I understand the psychology of bullies. I’ve encountered enough in my life, including the gang of five teens who tried to stab me to death one morning when I was fifteen because “you’re not from around here.”

The most important thing I know is that bullies grow in power and status when permitted to continue their rein of terror, but crumble the instant someone slaps them down hard.

Sadly, slapping people down hard isn’t something nice middle-class folk are comfortable doing. Thus the bullies dominate, the nice people resort to empty gestures or look the other way, and the great mass of less adequate people line up behind the bully because that’s where safety lies, plus it provides them with an opportunity to reduce their sense of inferiority by performing now-sanctioned bullying of the weak and powerless.

Leaders of democratic nations failed utterly to understand how to treat Trump after he was elected. Instead of excluding him from all meetings, snubbing his calls, and endlessly ridiculing him in public they attempted flattery, which was the worst possible strategy.

Democratic politicians continue to fail utterly to understand how to defeat Trump. They’re focused on policy, as if you could debate aspects of differential calculus with an amoeba. Overwhelming contempt and total intolerance of his pathetic blustering on every single occasion is the only way to burst his fragile little bubble, and essential during the upcoming televised Presidential debates (assuming, that is, Trump doesn’t avoid the debates entirely because his imaginary bone spurs are once again causing him pain…). Assaulted in this way, Trump would crumble, attempt a tantrum, and then soil himself.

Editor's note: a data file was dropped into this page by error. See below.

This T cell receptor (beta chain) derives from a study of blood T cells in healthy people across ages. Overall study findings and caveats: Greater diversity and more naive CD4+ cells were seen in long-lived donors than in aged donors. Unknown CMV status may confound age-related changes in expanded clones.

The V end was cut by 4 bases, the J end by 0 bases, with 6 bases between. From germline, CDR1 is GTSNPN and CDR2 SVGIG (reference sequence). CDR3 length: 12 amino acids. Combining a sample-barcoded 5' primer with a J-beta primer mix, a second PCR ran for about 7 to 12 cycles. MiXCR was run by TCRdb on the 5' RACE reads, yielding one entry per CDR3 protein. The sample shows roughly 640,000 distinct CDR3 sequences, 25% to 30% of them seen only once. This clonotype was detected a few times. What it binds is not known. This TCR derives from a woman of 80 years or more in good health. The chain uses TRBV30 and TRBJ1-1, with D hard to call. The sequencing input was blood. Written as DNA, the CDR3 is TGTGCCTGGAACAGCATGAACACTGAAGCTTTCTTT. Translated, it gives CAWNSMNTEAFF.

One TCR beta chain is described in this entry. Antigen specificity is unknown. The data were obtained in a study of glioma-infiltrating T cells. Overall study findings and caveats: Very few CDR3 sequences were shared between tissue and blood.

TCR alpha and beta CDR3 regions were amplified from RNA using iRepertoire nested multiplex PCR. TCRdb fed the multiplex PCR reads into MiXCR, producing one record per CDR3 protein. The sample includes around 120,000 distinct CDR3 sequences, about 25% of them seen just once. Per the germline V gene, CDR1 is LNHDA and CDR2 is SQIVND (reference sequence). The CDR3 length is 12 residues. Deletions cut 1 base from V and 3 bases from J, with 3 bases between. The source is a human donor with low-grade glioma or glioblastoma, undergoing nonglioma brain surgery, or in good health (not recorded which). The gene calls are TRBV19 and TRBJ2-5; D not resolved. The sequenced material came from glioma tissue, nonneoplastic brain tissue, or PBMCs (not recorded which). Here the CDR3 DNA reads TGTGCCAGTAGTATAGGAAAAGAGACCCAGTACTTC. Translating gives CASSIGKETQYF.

If we want to avoid the USA becoming an even more dystopian country than it is today we need to use ridicule and we need to use action. It’s no good making jokes about Trump on TV shows watched only by those of us who’d never dream of voting for the infantile orange moron; the ridicule and scorn has to be everywhere, all the time, inescapable by even the most obtuse Trump supporter. It’s no good protesting in our home towns; we need tens of thousands of us blockading the camps and preventing anyone and anything getting in or out. The police can arrest hundreds; they can’t arrest a hundred thousand.

Of course, none of this will happen. We will tell ourselves that surely in 2020 a less deeply inadequate creature will be elected President and magically the USA will reverse a course it’s been on for decades. We will sooth ourselves with the latest must-watch TV series and feel that putting the right bumper-sticker on our car is a meaningful act of protest.

And so evil will flourish, just as it has done so very many times before.

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Anyone who enjoys my articles here on Medium may be interested in my books Why Democracy Failed and The Praying Ape, both available from Amazon.